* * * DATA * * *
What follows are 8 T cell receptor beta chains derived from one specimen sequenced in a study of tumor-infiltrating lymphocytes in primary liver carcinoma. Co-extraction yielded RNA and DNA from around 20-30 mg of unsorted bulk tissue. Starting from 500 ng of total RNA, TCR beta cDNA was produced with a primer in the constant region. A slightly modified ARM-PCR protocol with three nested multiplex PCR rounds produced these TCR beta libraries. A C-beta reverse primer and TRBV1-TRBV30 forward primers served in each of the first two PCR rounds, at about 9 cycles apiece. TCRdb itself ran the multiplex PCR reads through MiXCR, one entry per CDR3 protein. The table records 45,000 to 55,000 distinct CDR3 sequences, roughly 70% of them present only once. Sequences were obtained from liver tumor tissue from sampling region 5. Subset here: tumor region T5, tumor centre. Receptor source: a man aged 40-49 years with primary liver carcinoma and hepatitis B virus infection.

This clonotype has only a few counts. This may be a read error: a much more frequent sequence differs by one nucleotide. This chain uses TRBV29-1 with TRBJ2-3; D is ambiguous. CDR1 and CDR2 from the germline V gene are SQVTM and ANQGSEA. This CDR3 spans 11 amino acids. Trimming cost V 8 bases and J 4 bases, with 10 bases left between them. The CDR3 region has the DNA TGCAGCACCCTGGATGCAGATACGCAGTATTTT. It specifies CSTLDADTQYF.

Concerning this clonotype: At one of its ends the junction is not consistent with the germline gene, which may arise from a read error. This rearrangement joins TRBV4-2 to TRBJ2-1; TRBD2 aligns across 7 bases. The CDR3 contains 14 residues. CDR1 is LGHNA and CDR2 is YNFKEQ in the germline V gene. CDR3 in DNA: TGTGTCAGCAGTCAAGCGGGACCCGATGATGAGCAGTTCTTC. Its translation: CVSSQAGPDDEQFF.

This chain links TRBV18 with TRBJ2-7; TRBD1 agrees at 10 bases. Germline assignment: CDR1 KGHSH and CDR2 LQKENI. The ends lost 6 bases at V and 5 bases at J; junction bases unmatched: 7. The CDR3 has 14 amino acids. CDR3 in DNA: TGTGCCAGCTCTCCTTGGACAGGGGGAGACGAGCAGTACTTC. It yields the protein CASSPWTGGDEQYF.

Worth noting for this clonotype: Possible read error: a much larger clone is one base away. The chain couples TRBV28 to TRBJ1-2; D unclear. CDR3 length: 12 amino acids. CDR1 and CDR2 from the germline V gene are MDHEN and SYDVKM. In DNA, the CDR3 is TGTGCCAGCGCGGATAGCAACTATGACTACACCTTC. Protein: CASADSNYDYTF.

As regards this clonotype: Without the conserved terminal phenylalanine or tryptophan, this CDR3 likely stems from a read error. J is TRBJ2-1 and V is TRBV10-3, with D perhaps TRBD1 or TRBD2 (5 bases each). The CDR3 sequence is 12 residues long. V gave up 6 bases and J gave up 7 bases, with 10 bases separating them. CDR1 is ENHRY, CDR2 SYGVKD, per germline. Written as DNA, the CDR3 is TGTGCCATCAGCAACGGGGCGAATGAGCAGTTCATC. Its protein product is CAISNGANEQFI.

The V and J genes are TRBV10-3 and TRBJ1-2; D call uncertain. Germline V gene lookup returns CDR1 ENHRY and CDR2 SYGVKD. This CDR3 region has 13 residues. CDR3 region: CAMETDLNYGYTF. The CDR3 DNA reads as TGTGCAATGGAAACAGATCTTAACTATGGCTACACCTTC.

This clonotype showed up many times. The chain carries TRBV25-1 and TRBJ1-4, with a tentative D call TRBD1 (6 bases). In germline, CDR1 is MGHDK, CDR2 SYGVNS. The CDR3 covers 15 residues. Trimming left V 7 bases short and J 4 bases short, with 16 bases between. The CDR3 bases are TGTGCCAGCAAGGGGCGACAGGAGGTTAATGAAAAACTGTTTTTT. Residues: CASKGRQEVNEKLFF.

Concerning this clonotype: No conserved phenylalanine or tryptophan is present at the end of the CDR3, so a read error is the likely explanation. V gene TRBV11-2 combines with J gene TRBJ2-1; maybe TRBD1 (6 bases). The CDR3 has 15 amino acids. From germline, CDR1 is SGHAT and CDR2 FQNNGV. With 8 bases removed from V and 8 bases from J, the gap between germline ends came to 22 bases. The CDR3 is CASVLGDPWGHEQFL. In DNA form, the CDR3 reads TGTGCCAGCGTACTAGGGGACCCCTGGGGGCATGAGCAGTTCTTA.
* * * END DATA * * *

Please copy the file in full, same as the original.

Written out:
What follows are 8 T cell receptor beta chains derived from one specimen sequenced in a study of tumor-infiltrating lymphocytes in primary liver carcinoma. Co-extraction yielded RNA and DNA from around 20-30 mg of unsorted bulk tissue. Starting from 500 ng of total RNA, TCR beta cDNA was produced with a primer in the constant region. A slightly modified ARM-PCR protocol with three nested multiplex PCR rounds produced these TCR beta libraries. A C-beta reverse primer and TRBV1-TRBV30 forward primers served in each of the first two PCR rounds, at about 9 cycles apiece. TCRdb itself ran the multiplex PCR reads through MiXCR, one entry per CDR3 protein. The table records 45,000 to 55,000 distinct CDR3 sequences, roughly 70% of them present only once. Sequences were obtained from liver tumor tissue from sampling region 5. Subset here: tumor region T5, tumor centre. Receptor source: a man aged 40-49 years with primary liver carcinoma and hepatitis B virus infection.

This clonotype has only a few counts. This may be a read error: a much more frequent sequence differs by one nucleotide. This chain uses TRBV29-1 with TRBJ2-3; D is ambiguous. CDR1 and CDR2 from the germline V gene are SQVTM and ANQGSEA. This CDR3 spans 11 amino acids. Trimming cost V 8 bases and J 4 bases, with 10 bases left between them. The CDR3 region has the DNA TGCAGCACCCTGGATGCAGATACGCAGTATTTT. It specifies CSTLDADTQYF.

Concerning this clonotype: At one of its ends the junction is not consistent with the germline gene, which may arise from a read error. This rearrangement joins TRBV4-2 to TRBJ2-1; TRBD2 aligns across 7 bases. The CDR3 contains 14 residues. CDR1 is LGHNA and CDR2 is YNFKEQ in the germline V gene. CDR3 in DNA: TGTGTCAGCAGTCAAGCGGGACCCGATGATGAGCAGTTCTTC. Its translation: CVSSQAGPDDEQFF.

This chain links TRBV18 with TRBJ2-7; TRBD1 agrees at 10 bases. Germline assignment: CDR1 KGHSH and CDR2 LQKENI. The ends lost 6 bases at V and 5 bases at J; junction bases unmatched: 7. The CDR3 has 14 amino acids. CDR3 in DNA: TGTGCCAGCTCTCCTTGGACAGGGGGAGACGAGCAGTACTTC. It yields the protein CASSPWTGGDEQYF.

Worth noting for this clonotype: Possible read error: a much larger clone is one base away. The chain couples TRBV28 to TRBJ1-2; D unclear. CDR3 length: 12 amino acids. CDR1 and CDR2 from the germline V gene are MDHEN and SYDVKM. In DNA, the CDR3 is TGTGCCAGCGCGGATAGCAACTATGACTACACCTTC. Protein: CASADSNYDYTF.

As regards this clonotype: Without the conserved terminal phenylalanine or tryptophan, this CDR3 likely stems from a read error. J is TRBJ2-1 and V is TRBV10-3, with D perhaps TRBD1 or TRBD2 (5 bases each). The CDR3 sequence is 12 residues long. V gave up 6 bases and J gave up 7 bases, with 10 bases separating them. CDR1 is ENHRY, CDR2 SYGVKD, per germline. Written as DNA, the CDR3 is TGTGCCATCAGCAACGGGGCGAATGAGCAGTTCATC. Its protein product is CAISNGANEQFI.

The V and J genes are TRBV10-3 and TRBJ1-2; D call uncertain. Germline V gene lookup returns CDR1 ENHRY and CDR2 SYGVKD. This CDR3 region has 13 residues. CDR3 region: CAMETDLNYGYTF. The CDR3 DNA reads as TGTGCAATGGAAACAGATCTTAACTATGGCTACACCTTC.

This clonotype showed up many times. The chain carries TRBV25-1 and TRBJ1-4, with a tentative D call TRBD1 (6 bases). In germline, CDR1 is MGHDK, CDR2 SYGVNS. The CDR3 covers 15 residues. Trimming left V 7 bases short and J 4 bases short, with 16 bases between. The CDR3 bases are TGTGCCAGCAAGGGGCGACAGGAGGTTAATGAAAAACTGTTTTTT. Residues: CASKGRQEVNEKLFF.

Concerning this clonotype: No conserved phenylalanine or tryptophan is present at the end of the CDR3, so a read error is the likely explanation. V gene TRBV11-2 combines with J gene TRBJ2-1; maybe TRBD1 (6 bases). The CDR3 has 15 amino acids. From germline, CDR1 is SGHAT and CDR2 FQNNGV. With 8 bases removed from V and 8 bases from J, the gap between germline ends came to 22 bases. The CDR3 is CASVLGDPWGHEQFL. In DNA form, the CDR3 reads TGTGCCAGCGTACTAGGGGACCCCTGGGGGCATGAGCAGTTCTTA.